These days I hate to carry change, and try to avoid it by always using a credit card, but in the 1980s and 1990s, pay phones made carrying coins a necessity. Once when I needed to make a call and didn't have the 20 cents, I asked a passing couple if they could give me change for a dollar. Seeing that I needed to make a call, they handed me a quarter and said, "Keep it." I was amazed and tried to press the dollar on them, but they refused it with a laugh. 

Twenty cents may seem insignificant but the act of giving wasn't. I thanked them profusely, but I've realized since that it wasn't just a quarter they gave me. They also gave me a conviction that people have the capacity to be kind and generous, and you might never know in advance when or how someone will come to your aid. The fact that I remember that brief interaction from 25 years ago speaks to the lasting impression it made.

Saturday, April 11, 2015

'We Invented Social Security & We're Proud'

More often than not Social Security and other safety-net programs get a bad rap. Politicians and reporters call them "entitlements"--which sounds derogatory to me--and popular wisdom says they'll need to be curtailed or they'll eventually break the federal budget. But there's no hint of doom and gloom on Bascom Hill, where this sign proudly proclaims University of Wisconsin Professor Edwin Witte's role in the development of Social Security. And this bold declaration is within sight of the Capitol Building, where Scott Walker, enemy of labor unions and public education, is trying to leverage his governorship into a presidential candidacy. Fortunately, Social Security has lasted longer than the careers of many nay-saying politicians and hopefully will continue to help government secure "the well-being of its citizens" for many years to come.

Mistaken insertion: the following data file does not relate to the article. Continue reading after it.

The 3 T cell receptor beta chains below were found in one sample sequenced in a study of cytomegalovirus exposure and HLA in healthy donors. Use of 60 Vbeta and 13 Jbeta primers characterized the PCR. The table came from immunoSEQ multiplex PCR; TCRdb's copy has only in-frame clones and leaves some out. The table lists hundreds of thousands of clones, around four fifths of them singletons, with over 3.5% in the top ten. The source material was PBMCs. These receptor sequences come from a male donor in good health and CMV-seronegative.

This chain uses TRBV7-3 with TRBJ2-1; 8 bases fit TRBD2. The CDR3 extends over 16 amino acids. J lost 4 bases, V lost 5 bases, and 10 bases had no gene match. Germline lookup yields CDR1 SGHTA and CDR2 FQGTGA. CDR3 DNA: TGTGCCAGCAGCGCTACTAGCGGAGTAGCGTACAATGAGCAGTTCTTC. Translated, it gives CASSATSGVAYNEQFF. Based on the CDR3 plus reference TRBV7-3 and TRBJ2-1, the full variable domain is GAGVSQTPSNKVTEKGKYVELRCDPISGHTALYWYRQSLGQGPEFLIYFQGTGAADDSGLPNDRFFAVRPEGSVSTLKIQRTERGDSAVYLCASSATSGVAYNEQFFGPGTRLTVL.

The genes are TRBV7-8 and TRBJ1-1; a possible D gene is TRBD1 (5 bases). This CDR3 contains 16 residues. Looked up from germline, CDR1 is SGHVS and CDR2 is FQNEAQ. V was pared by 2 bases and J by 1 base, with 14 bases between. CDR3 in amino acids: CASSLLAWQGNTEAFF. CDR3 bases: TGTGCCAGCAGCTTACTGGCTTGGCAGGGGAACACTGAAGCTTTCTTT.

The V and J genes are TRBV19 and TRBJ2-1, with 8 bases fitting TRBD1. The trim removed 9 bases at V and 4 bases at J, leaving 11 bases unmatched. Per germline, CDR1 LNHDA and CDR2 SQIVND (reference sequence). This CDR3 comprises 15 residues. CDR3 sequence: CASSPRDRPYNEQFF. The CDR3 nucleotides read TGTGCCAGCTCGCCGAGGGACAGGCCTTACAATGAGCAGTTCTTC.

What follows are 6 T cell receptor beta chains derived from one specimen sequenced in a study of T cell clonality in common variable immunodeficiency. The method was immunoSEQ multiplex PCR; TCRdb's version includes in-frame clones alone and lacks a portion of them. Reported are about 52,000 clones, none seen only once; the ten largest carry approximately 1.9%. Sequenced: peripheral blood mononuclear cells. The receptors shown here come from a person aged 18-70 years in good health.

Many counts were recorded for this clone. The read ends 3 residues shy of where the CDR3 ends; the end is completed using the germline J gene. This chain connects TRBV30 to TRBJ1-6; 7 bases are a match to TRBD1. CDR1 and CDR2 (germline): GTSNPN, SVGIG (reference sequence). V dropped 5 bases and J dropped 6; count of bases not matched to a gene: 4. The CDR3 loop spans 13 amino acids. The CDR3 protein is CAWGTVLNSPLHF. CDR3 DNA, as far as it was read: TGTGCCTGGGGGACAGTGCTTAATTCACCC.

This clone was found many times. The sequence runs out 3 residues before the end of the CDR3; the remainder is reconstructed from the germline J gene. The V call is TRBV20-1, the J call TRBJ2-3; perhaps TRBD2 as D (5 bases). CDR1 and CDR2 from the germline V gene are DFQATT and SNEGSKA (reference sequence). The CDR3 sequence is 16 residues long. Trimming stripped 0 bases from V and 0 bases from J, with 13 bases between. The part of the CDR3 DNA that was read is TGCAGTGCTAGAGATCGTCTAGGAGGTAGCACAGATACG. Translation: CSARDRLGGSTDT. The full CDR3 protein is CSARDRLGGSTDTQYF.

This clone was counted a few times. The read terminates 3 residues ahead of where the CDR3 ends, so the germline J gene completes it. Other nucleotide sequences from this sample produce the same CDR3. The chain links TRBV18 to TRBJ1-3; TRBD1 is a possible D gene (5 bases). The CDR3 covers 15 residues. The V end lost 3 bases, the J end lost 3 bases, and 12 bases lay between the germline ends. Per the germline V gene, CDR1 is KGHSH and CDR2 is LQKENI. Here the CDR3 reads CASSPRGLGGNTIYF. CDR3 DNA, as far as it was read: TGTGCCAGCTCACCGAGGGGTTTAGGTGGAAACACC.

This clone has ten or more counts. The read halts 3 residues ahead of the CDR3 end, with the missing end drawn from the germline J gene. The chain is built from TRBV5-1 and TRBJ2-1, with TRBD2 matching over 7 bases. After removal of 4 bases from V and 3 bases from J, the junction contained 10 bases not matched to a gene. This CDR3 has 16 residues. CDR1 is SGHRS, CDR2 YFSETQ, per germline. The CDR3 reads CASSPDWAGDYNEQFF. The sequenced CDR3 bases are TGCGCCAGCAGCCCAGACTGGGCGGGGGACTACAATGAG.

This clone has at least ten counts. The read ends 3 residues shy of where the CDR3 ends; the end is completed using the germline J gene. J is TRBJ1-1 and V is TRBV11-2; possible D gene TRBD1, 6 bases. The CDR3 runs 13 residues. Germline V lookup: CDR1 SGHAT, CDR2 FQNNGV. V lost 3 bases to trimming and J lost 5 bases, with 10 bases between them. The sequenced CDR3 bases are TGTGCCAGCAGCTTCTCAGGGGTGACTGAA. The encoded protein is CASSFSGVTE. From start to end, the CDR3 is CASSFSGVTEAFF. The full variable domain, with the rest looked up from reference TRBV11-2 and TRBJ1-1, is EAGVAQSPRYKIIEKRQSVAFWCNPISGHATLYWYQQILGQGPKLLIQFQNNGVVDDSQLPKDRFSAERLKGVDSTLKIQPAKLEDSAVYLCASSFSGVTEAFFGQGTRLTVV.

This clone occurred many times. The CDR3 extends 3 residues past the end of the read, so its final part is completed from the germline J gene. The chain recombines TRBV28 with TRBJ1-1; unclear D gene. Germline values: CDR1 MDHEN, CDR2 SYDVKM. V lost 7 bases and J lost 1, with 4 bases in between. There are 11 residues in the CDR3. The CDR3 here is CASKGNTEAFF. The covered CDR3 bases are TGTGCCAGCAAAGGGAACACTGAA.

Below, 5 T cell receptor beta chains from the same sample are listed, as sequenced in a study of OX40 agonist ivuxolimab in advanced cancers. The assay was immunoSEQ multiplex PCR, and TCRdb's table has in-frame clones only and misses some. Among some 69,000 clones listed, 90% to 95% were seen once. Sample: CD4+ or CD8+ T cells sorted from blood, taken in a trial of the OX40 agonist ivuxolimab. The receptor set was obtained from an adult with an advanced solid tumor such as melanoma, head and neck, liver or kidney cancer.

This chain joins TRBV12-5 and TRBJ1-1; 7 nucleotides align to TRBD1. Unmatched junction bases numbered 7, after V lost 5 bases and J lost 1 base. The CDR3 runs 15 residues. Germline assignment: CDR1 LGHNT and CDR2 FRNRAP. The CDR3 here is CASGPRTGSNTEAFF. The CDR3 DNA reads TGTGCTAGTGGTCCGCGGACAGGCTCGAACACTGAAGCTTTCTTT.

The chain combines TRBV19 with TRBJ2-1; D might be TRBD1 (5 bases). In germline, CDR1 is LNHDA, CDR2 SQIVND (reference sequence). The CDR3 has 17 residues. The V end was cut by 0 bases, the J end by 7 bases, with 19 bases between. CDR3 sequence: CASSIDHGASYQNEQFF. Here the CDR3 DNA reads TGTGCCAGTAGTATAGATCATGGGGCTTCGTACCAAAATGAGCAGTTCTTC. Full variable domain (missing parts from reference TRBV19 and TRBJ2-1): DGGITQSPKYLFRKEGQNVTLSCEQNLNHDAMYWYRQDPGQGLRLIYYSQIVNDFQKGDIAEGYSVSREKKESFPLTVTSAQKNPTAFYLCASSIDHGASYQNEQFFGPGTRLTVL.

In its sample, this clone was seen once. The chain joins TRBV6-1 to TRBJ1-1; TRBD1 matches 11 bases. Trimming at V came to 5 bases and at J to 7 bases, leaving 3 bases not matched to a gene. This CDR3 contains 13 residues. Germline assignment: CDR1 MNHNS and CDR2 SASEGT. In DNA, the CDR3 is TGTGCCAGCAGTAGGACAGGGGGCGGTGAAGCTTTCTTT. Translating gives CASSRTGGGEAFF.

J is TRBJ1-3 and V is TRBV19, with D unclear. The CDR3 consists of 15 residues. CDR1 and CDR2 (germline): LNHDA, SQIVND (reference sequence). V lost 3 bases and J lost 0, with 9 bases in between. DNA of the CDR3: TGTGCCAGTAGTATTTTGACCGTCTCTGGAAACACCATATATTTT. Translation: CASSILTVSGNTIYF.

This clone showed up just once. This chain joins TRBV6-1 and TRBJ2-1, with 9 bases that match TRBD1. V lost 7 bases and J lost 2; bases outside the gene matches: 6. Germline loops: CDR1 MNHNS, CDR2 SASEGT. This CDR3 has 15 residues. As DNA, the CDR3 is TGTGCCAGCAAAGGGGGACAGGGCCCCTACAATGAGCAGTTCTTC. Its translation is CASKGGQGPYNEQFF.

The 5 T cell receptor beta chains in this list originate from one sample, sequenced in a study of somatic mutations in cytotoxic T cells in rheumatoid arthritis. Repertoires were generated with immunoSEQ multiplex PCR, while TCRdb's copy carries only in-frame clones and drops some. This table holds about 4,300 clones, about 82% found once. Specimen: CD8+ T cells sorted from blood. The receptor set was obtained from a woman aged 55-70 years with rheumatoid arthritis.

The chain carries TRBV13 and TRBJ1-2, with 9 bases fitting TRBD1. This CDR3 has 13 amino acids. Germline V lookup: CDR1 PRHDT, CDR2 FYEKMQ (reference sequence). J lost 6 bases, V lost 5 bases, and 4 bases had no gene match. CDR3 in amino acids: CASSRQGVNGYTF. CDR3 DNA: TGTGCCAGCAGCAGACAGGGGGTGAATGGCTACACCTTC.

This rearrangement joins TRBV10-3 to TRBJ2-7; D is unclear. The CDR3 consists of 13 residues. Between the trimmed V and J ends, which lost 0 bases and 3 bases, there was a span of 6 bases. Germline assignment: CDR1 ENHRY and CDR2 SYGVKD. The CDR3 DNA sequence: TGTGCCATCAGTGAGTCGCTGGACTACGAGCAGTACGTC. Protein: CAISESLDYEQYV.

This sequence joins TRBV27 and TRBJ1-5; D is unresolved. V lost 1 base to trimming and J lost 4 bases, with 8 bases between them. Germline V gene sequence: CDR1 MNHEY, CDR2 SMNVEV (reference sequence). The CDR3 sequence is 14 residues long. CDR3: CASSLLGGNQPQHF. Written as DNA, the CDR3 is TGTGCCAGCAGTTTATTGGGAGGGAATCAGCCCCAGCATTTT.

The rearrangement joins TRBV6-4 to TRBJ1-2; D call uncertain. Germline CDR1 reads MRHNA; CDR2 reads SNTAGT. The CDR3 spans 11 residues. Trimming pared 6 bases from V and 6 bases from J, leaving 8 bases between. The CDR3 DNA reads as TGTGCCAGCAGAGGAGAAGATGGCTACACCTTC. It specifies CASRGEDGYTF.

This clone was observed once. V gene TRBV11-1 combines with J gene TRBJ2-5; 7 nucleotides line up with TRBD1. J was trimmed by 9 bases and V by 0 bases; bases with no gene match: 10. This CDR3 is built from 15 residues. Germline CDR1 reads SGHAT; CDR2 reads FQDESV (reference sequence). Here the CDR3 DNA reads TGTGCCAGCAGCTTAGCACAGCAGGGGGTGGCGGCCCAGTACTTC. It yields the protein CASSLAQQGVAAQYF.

Thursday, April 2, 2015

Past, Present & Future of Brownsville, Brooklyn

My day job brought me to Brownsville, Brooklyn, today, where I met several life-long residents who shared stories about the neighborhood, past, present and future.

Among the people I met was a grandmother, who talked about learning to swim and sew at the Brownsville Recreation Center and playing games and going to dances at the various community centers in the local housing projects. In those days, anyone could go to any of the community centers, but today, many of the community centers have closed, and those that remain offer fewer activities. Worst of all, the projects where they are housed are divided by rivalries, so that it’s no longer safe for “outsiders” (i.e., someone from another housing project) to walk through them. Projects have their own gangs, or “teams” as one person called them, which zealously guard their territories.

Only a few places are considered neutral, like the Recreation Center and the Brownsville Community Justice Center, which many hope is in the process of inspiring change. The Justice Center has created innovative programs for youth, including art and design workshops, a peer-led youth court and job preparation. The Justice Center is actively trying to change the narrative of Brownsville from the one fueled by media, which habitually portrays the neighborhood as a place of high crime, high poverty, and dense public housing, to one that emphasizes its strengths, like its large, supportive family networks, its many citizens who care deeply about its future, and the vast potential of the its young people, who eagerly grab onto any positive social or learning activity whenever it is offered.

The mural above is the result of one of those activities. Located at the Brownsville Student Farm Project, the mural was created jointly by young people under the supervision of the Groundswell Community Mural Project and Brownsville Community Justice Center. It's one of several murals they've helped young people bring to fruition throughout the community.

This little toy was minding its own business on a window ledge outside one of the Justice Center's offices.